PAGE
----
Bolsover Castle is unsurprisingly found in the Derbyshire town of Bolsover, and is a sight familiar to many people, particularly those who use the M1 motorway on a regular basis. The castle is easily spotted by those passing by on this main arterial route through the county, and is a short drive from the motorway. It is, like many of the country’s impressive sites, managed by English Heritage.
The castle was built by the Peveril family in the twelfth century, and passed into the control of the crown, before being passed to the Ferrers family, the Earls of Derby. The castle was developed, and like nearby Hardwick Hall, saw multiple buildings erected, with the focus moving from a defensive fort to the home of the aristocracy. After falling fowl of the parliamentarians in the English Civil War, the castle was restored by William Cavendish, and a focus on Cavendish’s love of all things equestrian can still be seen there today. Bolsover Castle remained occupied until 1883, and in 1945, the 7th Duke of Portland passed it to the nation, with English Heritage taking care of the site.
Like all the very many English Heritage sites that I have visited, the staff at the castle were exceptionally friendly and helpful, and the site is dog friendly, so my hound Berta came along with us. The castle has a car park just outside, with a pub right at the entrance, as well as the cafe in the visitors’ centre. As you enter the castle areas itself, you can see some of the buildings that make up the site.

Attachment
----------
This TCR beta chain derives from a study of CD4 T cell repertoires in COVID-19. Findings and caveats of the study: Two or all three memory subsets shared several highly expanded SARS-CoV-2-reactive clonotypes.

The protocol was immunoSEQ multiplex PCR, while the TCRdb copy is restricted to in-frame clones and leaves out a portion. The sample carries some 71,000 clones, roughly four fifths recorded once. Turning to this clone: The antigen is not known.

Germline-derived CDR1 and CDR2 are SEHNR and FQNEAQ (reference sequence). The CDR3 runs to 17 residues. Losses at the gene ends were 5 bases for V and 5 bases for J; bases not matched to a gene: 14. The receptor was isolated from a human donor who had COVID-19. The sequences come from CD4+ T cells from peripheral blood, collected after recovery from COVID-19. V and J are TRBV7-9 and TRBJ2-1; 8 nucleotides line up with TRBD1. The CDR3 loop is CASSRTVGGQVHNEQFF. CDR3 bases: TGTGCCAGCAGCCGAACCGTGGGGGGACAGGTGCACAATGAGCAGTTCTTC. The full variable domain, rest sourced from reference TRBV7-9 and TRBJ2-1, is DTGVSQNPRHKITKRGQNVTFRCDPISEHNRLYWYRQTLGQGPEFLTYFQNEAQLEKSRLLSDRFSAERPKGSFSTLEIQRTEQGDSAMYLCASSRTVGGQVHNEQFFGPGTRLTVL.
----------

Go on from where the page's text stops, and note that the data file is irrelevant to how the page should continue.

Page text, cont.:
Passing by the buildings, a view that looks more like what one might expect of a castle complex greets visitors, complete with great, grand doors, where horse riders can pass through.
The Little Castle, which is part of the Bolsover Castle site, provides a wonderful view of the local area, where visitors can look back at the motorway. Berta seemed to enjoy the view.
Turning around from this point gives a great view of the Little Castle as well as other parts of the castle complex.
Other parts of the castle are accessible although in varying states of repair. That said, it is easy to get down to lower levels of the buildings, which are interesting to explore.
You can walk back from here into the Little Castle, where visitors can explore the building itself.
There is a wonderful view from the steps back over Derbyshire, and Berta stopped to take it in.
One of the reasons to visit Bolsover Castle would be to see the equestrian facilities there. Not only can you see where William Cavendish would have ridden, but you can still see horse events there, and I am reliably informed by my wife, who is much more knowledgeable about these things than me, that there are superb displays to be seen.
There is also an interesting display about the history of the site, where Xander was able to try out a wooden horse, and where children can even dress up as knights.
The playground at the visitors’ centre proved popular not just with Xander, but with other younger guests, with a remarkably large wooden castle that serves as an adventure plaything alongside the swings and other playground classics.
As is usually the case, this English Heritage site is interesting, historical, friendly, educational and a great place to spend an afternoon. Next time you are driving through Derbyshire on the M1, why not pop in and have a look?